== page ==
Saturday 1 April 2017

More track laying

Under a blazing blue sky the track gang returned to Peasebrook Farm bridge today, to resume track laying, interupted by the stressing process the last two weeks. An exciting prospect was the expected arrival of the mess coach and two wagons at the railhead. Would they be there? The landie had to be retrieved from Toddington, the Telehandler from Winchcombe, and the JCB from Broadway. 'Meet at Peasebrook' was the message, but this was a good half mile walk from the nearest road access point.

This screenshot from the SatNav in the car shows you that, parked up at Little Buckland bridge, we are indeed miles from anywhere, and the limit of operation at Laverton ends in the middle of nowhere. In fact track now actually extends to below the bottom of the screen, so need to update the SatNav data!

To our delight, the mess train was indeed at Peasebrook. Happy days ! Without having to wait for transport or the full gang, three of us set about assembling the tools we needed for the day.

Of course Steve has seen it all before (after 28 years of working with the railway) but Phil was happy enough to give a wave, before dishing out more bars.

The situation at Peasebrook was such that 150 sleepers had been laid last time, and this extended to within two sleepers of the Peasebrook farm underbridge. The first job then was to straighten up those 150 sleepers, so that rail could be laid on them. Not only do we want to continue laying track, but we need to clear the bogie flats of rail for the next delivery later this month, and for further sleepers to be loaded at Gotherington.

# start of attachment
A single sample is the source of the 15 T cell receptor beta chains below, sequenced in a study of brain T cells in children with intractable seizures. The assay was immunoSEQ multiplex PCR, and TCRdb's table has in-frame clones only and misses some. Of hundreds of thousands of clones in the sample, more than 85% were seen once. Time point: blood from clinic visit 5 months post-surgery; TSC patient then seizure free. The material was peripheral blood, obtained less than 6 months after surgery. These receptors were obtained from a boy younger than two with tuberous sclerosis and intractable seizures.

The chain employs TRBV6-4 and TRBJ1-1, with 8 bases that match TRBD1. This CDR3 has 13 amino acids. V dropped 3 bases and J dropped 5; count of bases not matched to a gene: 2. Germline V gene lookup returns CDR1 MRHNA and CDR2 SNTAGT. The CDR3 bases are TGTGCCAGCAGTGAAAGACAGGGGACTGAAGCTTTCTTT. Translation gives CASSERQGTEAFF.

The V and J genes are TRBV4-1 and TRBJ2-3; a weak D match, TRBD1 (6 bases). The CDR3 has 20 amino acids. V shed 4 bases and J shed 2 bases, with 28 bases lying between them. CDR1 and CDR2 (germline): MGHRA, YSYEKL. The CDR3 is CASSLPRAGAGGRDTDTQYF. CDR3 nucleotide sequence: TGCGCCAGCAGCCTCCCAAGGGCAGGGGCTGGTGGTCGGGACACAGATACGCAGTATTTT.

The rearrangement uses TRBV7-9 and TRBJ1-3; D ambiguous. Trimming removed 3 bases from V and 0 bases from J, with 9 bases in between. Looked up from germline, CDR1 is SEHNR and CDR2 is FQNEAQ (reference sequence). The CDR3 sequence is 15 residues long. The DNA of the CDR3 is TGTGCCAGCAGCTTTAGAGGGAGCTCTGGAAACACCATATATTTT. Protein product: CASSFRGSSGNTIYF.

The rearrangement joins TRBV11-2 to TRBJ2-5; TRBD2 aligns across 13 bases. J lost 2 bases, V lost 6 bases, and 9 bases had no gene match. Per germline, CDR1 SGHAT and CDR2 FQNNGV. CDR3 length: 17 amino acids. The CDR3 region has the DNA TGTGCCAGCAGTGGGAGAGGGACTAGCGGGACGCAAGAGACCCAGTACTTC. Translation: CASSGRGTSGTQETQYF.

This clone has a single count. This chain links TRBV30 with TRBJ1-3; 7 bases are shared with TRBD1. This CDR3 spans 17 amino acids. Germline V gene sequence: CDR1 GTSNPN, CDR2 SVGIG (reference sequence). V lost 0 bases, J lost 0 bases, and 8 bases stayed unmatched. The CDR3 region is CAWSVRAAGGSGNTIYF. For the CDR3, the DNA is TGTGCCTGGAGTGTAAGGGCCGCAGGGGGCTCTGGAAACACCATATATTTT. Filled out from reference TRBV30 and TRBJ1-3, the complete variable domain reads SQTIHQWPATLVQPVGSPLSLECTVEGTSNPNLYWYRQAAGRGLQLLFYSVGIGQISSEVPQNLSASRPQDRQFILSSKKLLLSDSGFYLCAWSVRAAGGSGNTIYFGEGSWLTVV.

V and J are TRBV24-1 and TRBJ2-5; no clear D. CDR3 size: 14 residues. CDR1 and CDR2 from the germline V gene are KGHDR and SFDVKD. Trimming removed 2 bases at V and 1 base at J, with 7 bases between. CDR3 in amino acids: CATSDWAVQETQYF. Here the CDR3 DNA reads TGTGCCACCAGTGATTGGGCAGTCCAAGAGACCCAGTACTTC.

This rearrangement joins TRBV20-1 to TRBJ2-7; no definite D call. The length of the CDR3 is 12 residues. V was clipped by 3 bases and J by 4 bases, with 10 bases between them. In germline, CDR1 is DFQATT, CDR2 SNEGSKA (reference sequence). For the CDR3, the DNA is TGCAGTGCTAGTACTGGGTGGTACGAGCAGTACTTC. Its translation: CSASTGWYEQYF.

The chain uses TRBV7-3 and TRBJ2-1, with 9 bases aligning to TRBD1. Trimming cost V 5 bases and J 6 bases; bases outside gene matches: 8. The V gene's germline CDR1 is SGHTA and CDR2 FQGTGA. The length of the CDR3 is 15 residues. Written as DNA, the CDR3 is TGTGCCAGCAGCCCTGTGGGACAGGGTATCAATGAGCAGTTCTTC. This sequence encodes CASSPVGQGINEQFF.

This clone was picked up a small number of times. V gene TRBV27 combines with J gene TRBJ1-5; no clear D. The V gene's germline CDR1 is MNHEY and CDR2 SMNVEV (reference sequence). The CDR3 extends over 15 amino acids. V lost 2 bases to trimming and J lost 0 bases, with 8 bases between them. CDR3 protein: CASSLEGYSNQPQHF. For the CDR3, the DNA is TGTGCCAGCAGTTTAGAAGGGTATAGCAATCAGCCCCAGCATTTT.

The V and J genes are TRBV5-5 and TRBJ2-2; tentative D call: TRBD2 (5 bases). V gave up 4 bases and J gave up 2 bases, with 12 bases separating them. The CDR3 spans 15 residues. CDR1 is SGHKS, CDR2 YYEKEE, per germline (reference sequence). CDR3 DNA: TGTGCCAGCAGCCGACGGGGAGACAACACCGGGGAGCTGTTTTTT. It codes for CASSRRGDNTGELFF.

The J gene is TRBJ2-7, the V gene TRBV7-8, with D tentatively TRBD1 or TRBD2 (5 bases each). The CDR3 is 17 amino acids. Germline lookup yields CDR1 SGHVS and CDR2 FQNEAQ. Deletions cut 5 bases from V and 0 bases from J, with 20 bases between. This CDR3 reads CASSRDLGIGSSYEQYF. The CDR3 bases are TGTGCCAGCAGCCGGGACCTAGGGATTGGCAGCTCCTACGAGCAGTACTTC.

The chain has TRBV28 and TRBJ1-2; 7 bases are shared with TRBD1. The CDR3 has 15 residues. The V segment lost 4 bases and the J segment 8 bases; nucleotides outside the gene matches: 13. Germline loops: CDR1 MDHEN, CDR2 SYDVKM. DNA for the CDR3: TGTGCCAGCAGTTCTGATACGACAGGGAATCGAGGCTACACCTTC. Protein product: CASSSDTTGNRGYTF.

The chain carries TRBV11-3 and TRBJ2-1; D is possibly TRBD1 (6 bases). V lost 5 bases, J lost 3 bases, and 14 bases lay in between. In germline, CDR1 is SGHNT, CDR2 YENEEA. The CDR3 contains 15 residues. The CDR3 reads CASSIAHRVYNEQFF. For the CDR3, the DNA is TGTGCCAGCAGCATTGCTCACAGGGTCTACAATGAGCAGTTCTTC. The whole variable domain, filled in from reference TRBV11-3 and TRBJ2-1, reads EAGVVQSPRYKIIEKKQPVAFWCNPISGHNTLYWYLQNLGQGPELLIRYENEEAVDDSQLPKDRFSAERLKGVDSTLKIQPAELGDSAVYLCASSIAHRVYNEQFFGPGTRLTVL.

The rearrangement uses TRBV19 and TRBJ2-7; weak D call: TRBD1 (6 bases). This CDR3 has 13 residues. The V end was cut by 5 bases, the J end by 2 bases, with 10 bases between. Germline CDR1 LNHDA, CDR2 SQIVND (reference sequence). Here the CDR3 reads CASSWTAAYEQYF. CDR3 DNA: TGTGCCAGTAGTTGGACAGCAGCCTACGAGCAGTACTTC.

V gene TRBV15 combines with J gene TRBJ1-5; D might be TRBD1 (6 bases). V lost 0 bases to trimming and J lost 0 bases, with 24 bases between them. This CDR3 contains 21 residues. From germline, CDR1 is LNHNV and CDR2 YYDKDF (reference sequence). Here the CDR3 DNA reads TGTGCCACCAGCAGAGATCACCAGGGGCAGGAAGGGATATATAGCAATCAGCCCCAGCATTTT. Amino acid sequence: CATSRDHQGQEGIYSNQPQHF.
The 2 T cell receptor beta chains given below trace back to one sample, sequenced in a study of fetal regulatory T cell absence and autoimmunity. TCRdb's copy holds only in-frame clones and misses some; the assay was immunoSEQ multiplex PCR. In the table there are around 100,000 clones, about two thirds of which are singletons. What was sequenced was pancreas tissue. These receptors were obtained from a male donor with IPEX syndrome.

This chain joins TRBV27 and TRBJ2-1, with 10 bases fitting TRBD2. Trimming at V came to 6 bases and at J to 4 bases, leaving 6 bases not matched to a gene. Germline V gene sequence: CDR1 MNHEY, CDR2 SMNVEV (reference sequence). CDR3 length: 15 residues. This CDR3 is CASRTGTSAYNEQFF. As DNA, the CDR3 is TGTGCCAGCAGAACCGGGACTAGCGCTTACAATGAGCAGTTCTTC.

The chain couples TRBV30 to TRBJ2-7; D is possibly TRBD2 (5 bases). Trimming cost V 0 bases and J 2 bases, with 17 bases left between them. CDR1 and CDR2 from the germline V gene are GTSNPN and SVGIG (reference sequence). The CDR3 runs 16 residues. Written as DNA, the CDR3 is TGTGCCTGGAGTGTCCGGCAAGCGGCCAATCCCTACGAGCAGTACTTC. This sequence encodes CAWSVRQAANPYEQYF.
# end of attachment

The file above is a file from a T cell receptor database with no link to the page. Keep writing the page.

Here Pete and Tony react to calls of 'Malvern' and 'Cotswolds' to get the sleepers straight enough for rails to be dropped into their beds. The actual line of the rack is adjusted later, once it is partially clipped up.

Behind the camera, another team is laying rails on to those same 150 sleepers.
Wait, didn't we see Tony in the previous picture?

Well, this is the sort of photographic trickery we have to resort to to swell our modest gang, 13 souls strong today.

It's volunteer recruitment day tomorrow, and we will have a stall at Winchcombe in the C&W shed - fancy joining us? Do drop in and say hello.

Things got a bit more exciting as the rail laying gang actually reached Peasebrook Farm bridge, a new milestone.

The sleeper laying gang has now moved on to laying additional sleepers, with 9 hardwood ones on top of the bridge itself, then carrying on in concrete again.

Behind the rail laying gang a group of two volunteers put in temporary fishplates and a few Pandrol clips just to hold the rails in place, so that the supply train can move forwards. The temporary fishplates are later replaced by welds.

Most of the gang today seemed to have accumulated in this picture, as the first rail beyond Peasebrook Farm goes in. The wheelbarrow is needed to move Pandrol clips to the advancing railhead. A pandrol clip is not that heavy, but 100 of them are. They all come out of that box van, which is about 1/4 mile away, when it's near.

By lunch time, the rail laying team had caught up the sleeper laying team, which only had the less convenient Telehandler to work with. It was decided to stop for lunch, and after lunch concentrate on clearing the bogie flats of the remaining sleepers, of which there 170 at the start of the day.

The team made off for the mess coach, now only a short walk away, past the rail wagon and the sleeper wagon. The 6 Dogfish are also up here, waiting to be refilled.